Hear your records on Wolfgang Tillmans’ bespoke studio sound system





“Some records are just perfect artworks”.

What if you could put recorded music on the same pedestal as visual art? While paintings and photographs allow visitors to see works in their original forms, opportunities to hear recorded music with such clarity tend to suffer from inferior reproduction.

Attempting to challenge this is German photographer Wolfgang Tillmans, who opened his Playback Room to the public at Munich’s Lenbachhaus Museum this week.

Previously exhibited at his Berlin exhibition space Between Bridges – in the city where Tillmans work has graced the walls of its most famous club Berghain – Playback Room is equipped with a high-end studio quality speaker system provided by Bowers & Wilkens that will play through two playlists compiled by Tillmans.

Having started his photographic career capturing the early ’90s techno and rave scenes in London and Berlin, Tillmans’ first playlist, collected specifically for the Lenbachhaus, is called To Know When To Stop and includes tracks from Tillmans’s “Salle Techno” at the Musée d’Art moderne de la Ville de Paris in 1994. The second Colorbox—(Music of the group (1982-1987) was aired previously at Tillmans’s Playback Room in Berlin and was released subsequently by 4AD.

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Photo: Salle Techno, Musée d’Art Moderne de la Ville de Paris, 1994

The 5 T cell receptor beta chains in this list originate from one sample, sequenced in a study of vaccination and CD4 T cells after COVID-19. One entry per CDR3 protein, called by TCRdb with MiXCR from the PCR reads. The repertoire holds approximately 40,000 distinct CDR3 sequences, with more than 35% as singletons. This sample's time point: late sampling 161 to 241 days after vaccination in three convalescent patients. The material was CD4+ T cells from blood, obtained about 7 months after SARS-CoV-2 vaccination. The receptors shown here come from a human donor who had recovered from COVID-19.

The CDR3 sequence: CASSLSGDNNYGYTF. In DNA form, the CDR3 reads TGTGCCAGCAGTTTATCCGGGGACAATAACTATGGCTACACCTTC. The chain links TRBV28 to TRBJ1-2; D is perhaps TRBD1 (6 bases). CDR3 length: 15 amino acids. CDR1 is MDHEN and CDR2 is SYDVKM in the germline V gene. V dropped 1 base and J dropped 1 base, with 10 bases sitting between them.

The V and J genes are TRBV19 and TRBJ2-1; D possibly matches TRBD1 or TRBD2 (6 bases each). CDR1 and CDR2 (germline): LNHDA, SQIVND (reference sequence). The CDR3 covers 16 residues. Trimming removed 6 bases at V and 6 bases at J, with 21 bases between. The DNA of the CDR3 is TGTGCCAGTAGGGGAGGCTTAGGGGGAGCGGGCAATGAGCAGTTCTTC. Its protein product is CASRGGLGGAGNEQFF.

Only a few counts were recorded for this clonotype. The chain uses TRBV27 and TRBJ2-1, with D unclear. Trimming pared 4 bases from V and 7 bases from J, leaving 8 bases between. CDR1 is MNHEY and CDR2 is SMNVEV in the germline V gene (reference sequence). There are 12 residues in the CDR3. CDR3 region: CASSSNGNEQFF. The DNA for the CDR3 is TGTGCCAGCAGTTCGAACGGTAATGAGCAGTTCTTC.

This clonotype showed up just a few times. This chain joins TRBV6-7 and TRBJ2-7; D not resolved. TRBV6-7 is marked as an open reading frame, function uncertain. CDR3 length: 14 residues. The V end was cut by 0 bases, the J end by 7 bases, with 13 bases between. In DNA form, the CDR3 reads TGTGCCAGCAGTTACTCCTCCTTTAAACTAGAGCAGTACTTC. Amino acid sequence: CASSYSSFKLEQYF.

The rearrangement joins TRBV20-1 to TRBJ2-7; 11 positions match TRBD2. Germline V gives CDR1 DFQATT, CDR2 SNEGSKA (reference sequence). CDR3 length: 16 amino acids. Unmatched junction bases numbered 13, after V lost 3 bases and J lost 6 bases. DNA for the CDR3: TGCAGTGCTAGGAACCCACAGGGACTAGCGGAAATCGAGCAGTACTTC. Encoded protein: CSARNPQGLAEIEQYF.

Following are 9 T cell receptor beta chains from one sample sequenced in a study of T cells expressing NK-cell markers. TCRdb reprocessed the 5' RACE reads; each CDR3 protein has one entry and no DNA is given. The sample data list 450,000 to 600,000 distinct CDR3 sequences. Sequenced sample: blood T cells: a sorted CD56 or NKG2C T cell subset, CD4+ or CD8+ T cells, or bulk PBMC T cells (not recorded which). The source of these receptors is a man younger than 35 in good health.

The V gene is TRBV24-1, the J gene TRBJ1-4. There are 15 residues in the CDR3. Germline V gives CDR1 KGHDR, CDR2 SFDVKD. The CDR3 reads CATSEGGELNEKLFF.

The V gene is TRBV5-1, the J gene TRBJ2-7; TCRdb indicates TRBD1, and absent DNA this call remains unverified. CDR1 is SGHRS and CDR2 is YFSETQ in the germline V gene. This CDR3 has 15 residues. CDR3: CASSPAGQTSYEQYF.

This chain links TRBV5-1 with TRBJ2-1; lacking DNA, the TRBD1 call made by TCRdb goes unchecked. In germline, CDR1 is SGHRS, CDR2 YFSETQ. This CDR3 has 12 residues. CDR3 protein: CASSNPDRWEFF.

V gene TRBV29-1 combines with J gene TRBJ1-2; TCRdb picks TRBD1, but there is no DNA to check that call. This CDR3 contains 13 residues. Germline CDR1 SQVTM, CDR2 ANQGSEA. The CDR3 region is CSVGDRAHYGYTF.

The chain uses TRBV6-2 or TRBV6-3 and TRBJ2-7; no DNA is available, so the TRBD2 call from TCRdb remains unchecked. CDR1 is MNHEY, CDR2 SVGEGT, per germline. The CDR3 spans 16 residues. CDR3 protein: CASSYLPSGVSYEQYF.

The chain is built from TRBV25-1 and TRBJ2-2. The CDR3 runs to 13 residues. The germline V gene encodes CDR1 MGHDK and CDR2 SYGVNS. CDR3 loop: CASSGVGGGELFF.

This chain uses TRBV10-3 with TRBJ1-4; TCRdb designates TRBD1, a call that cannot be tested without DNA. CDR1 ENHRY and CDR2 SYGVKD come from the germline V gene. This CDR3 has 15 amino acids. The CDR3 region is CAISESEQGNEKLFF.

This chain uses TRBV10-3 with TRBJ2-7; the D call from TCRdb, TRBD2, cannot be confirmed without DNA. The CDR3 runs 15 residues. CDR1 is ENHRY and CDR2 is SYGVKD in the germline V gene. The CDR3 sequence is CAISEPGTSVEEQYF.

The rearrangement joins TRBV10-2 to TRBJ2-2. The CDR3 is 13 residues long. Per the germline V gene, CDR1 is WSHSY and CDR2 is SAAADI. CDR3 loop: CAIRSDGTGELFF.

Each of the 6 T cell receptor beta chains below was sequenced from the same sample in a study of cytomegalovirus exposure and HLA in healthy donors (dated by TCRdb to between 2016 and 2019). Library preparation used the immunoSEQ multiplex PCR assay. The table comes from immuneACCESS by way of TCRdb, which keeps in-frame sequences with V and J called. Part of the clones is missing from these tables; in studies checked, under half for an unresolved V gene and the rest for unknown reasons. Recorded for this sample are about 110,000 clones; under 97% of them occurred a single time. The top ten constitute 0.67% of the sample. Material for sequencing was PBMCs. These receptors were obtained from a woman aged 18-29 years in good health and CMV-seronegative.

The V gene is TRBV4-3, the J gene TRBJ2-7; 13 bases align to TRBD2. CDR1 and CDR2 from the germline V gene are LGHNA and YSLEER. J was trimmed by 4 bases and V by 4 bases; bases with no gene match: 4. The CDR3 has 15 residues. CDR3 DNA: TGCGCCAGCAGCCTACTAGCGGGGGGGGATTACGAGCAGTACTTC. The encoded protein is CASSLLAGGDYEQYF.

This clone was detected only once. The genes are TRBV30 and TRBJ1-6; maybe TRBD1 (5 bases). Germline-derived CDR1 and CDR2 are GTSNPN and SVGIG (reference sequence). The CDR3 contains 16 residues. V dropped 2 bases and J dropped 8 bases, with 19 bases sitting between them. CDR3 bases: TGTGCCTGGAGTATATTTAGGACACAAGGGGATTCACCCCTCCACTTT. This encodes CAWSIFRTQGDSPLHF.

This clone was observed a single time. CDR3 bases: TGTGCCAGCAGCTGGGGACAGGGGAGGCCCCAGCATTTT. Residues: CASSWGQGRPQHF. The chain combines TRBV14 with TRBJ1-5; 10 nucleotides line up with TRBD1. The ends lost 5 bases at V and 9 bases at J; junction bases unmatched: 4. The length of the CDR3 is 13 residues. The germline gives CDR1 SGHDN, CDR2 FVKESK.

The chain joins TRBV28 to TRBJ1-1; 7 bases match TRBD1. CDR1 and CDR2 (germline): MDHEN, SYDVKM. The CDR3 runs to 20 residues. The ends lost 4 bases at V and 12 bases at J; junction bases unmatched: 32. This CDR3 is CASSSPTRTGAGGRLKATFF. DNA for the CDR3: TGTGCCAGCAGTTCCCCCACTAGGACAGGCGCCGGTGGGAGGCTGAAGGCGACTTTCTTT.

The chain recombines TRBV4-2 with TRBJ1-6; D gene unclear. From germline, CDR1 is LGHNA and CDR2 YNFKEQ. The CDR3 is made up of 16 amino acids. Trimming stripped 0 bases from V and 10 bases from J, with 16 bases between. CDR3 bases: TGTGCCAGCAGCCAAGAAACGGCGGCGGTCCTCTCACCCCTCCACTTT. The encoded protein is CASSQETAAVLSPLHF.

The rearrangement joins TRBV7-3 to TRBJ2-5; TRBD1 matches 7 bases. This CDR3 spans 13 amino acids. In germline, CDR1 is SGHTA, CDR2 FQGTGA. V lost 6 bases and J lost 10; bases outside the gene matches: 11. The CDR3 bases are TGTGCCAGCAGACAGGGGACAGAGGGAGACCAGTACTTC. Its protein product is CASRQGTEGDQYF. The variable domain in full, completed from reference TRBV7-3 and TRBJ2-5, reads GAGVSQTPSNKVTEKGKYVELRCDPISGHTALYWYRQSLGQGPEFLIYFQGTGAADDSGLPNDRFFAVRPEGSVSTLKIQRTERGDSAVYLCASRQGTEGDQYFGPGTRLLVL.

Speaking to The Guardian before the opening in Berlin in 2014, Tillmans explained: “Some records are just perfect artworks, but you just cannot go anywhere to listen to the way the musicians heard it at the mastering stage.”

As well as the continuous playlists, the museum will host three special evening events allowing visitors to bring their own records to the space to be played on the bespoke sound system. While digital and CD playback is also available, vinyl is of course preferred.


Photo: Between Bridges

The Munich gallery adds: “Most attempts to put music in exhibition spaces resort to paraphernalia; presentations of the music itself in suitable facilities, which would also require high-end speaker systems, are the rare exception.”

Playback Room, A Room For Studio Music is open now until 24th April at Lenbachhaus, Munich, while visitors invited to bring their own records on the evenings of Friday 26th February, 18th March and 8th April. Click here for more info. [via ArtNet]

Main Photo: Installation at Lenbachaus in Munich, 2016.